Yet social spending in Guatemala has been inevitably compromised because the state has only been able to raise around 10% of GDP in annual taxation. (The average in developed nations is 29%. "Where the tax take is less than a fifth of GDP it is hard for the state to command sufficient resources to provide basic public goods," notes Michael Reid at The Economist.)
The worst off, especially those living in remote rural communities, have thus tended to fall outside the scope of welfare provision. Nevertheless a pair of EU-funded projects run by Medicus Mundi are now attempting to demonstrate the viability of 'inclusive' healthcare in Guatemala, with vocal support at least from VP Rafael Espada, himself a prominent physician.
I recently read a compelling explanation by 'Undercover Economist' Tim Harford of the innate flaws in the American model for voluntary health insurance, which goes a bit like this:
All insurance policies depend on mutual ignorance. If either buyers or sellers knows more than the other, then the market simply won't function properly, no matter how much one maintains a knuckleheaded insistence that the alternatives violate liberal economic principles and represent a major step on the road to socialism.
With many kinds of insurance all parties are more or less equally ignorant of future events, but with health insurance it is often the case that the patient has a better idea than the insurer about his or her propensity to make use of a policy. And when the system is voluntary, the young poor who have more urgent budgetary issues, and anyone else who suspects they might not need the cover in the forseeable future, tend to drop out of the system - which raises the premiums for everyone else. Gradually more and more drop out...
Of course the insurers can take steps to reduce these asymmetries of information, but monitoring patient behaviours adds to the levels of bureaucracy and cost. And the more actuarially accurate the information about the risks underlying the transaction, the more likely the cost of insurance will end up approximating the actual cost of treatment, which kind of defeats the object.
Around 15% of the US population is not covered by any health insurance. The US government still manages to spend on its Medicare and Medicaid programmes (which cover the old and marginal groups) more per person that the UK government spends on the NHS which covers everyone.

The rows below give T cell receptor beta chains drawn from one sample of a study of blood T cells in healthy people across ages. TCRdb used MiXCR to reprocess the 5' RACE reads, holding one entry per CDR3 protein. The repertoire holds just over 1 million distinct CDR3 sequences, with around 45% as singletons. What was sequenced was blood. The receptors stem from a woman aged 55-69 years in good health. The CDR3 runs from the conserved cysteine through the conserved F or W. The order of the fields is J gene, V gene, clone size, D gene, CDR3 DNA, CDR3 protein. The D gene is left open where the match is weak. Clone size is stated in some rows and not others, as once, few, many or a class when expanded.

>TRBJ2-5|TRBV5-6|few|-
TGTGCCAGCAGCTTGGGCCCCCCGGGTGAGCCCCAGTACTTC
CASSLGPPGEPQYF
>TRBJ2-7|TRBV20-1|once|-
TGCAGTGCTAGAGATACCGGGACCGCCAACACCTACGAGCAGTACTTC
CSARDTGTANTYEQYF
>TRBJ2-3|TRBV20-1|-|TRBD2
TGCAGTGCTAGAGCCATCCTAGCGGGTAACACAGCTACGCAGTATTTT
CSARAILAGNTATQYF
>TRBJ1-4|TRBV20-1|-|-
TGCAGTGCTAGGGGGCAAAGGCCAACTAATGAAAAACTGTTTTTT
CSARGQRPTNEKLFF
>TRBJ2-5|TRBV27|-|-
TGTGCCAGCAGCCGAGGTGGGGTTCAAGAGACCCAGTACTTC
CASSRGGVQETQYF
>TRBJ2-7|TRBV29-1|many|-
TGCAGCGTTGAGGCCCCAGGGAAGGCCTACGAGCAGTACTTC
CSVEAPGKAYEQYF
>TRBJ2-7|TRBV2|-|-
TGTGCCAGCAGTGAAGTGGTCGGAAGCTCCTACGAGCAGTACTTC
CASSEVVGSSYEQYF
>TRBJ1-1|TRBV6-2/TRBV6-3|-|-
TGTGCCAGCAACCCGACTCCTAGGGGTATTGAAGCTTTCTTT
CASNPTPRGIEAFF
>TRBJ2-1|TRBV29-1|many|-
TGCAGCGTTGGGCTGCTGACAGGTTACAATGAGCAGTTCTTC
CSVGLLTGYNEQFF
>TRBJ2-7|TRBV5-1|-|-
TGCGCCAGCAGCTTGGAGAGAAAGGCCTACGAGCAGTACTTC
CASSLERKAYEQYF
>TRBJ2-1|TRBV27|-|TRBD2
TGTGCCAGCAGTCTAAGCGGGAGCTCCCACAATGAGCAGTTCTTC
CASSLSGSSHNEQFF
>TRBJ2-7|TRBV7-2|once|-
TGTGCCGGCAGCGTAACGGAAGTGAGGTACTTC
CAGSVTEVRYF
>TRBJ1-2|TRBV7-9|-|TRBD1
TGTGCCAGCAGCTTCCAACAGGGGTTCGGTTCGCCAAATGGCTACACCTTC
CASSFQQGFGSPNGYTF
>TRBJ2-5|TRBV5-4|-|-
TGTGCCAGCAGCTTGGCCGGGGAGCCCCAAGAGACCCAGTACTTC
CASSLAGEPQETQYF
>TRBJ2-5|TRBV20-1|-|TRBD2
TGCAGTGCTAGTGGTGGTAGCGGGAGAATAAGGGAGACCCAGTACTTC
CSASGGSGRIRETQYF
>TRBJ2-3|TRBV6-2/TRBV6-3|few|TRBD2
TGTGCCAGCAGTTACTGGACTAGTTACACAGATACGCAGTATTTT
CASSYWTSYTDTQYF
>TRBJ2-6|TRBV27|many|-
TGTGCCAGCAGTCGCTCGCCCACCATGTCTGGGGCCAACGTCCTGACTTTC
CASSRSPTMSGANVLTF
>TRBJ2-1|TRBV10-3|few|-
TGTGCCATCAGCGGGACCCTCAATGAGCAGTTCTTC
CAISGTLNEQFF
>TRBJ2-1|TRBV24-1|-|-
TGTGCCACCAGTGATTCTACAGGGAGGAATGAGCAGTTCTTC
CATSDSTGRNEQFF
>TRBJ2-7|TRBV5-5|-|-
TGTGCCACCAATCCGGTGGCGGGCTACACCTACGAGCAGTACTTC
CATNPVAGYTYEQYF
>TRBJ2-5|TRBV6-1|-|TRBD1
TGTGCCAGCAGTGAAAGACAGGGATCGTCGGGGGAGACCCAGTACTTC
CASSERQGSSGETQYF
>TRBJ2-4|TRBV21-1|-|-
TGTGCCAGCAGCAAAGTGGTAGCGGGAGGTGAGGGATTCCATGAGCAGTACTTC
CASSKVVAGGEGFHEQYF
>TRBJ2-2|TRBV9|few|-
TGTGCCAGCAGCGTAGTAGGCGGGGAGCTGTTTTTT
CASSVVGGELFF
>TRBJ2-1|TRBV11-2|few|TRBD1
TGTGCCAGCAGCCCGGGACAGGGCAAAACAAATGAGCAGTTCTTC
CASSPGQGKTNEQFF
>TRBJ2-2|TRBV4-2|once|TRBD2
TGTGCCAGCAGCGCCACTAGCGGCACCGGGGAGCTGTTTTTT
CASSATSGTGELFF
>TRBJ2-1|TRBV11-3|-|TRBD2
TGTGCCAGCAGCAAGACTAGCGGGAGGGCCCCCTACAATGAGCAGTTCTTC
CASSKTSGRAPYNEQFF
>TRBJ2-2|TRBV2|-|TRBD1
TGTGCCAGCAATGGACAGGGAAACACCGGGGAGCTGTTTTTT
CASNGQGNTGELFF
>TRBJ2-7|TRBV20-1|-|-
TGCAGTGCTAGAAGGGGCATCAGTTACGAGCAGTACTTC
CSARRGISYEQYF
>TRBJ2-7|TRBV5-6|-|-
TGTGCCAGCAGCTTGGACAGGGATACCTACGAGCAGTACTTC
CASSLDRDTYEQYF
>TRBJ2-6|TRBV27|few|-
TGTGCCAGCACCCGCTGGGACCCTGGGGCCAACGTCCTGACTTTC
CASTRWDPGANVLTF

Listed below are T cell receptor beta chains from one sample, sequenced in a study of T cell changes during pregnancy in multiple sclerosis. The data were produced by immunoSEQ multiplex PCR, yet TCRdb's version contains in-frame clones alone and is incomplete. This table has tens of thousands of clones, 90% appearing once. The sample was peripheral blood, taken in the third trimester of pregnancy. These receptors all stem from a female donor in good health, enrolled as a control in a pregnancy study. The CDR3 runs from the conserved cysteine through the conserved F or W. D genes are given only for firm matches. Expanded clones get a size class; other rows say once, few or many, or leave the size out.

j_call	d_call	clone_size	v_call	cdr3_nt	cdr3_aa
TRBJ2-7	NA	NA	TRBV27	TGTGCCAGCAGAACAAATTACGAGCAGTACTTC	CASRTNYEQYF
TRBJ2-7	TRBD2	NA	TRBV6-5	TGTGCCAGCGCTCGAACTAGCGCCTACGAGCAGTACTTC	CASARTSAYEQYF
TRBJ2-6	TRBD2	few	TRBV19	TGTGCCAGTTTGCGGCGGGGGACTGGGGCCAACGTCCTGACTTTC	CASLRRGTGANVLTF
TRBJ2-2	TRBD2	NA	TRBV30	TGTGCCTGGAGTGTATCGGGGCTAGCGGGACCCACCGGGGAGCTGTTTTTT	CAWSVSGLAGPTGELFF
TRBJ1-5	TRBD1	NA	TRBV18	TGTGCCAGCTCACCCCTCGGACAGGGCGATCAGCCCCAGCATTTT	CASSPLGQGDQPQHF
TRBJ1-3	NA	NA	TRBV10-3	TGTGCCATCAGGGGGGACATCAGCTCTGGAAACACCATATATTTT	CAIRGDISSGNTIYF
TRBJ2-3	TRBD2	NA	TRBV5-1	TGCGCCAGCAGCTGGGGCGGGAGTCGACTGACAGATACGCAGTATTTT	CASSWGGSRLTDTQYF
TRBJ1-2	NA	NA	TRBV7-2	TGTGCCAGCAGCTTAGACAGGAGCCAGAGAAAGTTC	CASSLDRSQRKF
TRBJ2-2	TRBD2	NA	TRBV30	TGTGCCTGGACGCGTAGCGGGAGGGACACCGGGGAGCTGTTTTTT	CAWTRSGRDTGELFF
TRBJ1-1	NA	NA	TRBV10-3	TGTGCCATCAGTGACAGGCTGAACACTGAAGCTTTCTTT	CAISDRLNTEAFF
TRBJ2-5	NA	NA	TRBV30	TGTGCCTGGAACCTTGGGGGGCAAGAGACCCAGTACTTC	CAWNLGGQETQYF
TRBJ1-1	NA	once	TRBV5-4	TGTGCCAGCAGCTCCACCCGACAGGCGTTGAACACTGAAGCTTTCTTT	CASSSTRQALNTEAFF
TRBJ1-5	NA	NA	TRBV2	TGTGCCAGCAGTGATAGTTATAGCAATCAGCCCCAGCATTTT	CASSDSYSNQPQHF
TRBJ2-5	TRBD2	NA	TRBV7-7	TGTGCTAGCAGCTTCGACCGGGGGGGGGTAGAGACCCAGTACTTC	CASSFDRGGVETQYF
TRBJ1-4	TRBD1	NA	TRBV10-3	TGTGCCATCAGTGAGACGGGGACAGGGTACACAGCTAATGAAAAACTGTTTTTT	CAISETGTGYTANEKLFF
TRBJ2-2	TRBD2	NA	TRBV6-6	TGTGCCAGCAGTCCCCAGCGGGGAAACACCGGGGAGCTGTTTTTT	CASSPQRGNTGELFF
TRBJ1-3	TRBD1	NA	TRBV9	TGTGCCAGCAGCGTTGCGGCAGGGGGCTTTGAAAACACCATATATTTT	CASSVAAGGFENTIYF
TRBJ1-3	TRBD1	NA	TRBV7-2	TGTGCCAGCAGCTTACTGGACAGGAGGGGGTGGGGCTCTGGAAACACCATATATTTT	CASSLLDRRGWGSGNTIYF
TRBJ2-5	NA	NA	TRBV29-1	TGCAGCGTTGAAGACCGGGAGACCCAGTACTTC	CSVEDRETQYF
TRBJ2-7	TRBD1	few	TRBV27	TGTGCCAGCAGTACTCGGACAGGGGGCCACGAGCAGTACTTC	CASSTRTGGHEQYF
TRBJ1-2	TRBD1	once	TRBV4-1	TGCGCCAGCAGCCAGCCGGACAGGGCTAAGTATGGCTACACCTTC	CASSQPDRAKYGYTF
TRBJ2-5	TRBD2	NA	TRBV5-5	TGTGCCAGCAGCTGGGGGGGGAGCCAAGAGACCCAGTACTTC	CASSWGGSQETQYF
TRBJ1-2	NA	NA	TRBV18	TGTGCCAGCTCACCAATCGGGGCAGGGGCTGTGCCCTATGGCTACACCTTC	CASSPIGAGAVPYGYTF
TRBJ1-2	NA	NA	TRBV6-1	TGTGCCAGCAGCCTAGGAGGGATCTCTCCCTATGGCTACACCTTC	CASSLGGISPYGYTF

So it appears that in a 'market-based' system the insurers sell only to people who think they might need it, which means costlier claims and higher premiums, extensive bureaucracy and a large number of people left uninsured.
Harford deems as hardly much better both the NHS in the UK and the kind of 'social insurance' common elsewhere in Europe. If only 17% of Americans approve of their creaky system, just 25% of Brits are happy with the NHS with its long waiting lists and diminished patient choice.
Instead Harford points to the system rolled out in Singapore where the government gives citizens a tax break but insists that the resulting windfall is invested in a high-interest savings account.
This is in effect the money that the state would anyway have paid on a per-person basis. The government can make up any shortfalls and provide catastrophe insurance for the very major medical bills, but will otherwise leave it to the patients to responsibly manage their own costs, effectively incentivising them to spend only what is necessary. At retirement age, any funds remaining can be transfered to a pension fund, and they can also be willed to surviving relatives at death.
Such a system is of course a distant dream for Guatemalans. Standards of living and levels of education would need to improve substantially here, before a private health-care system fuelled by responsible, self-informing patients could bring widespread benefits.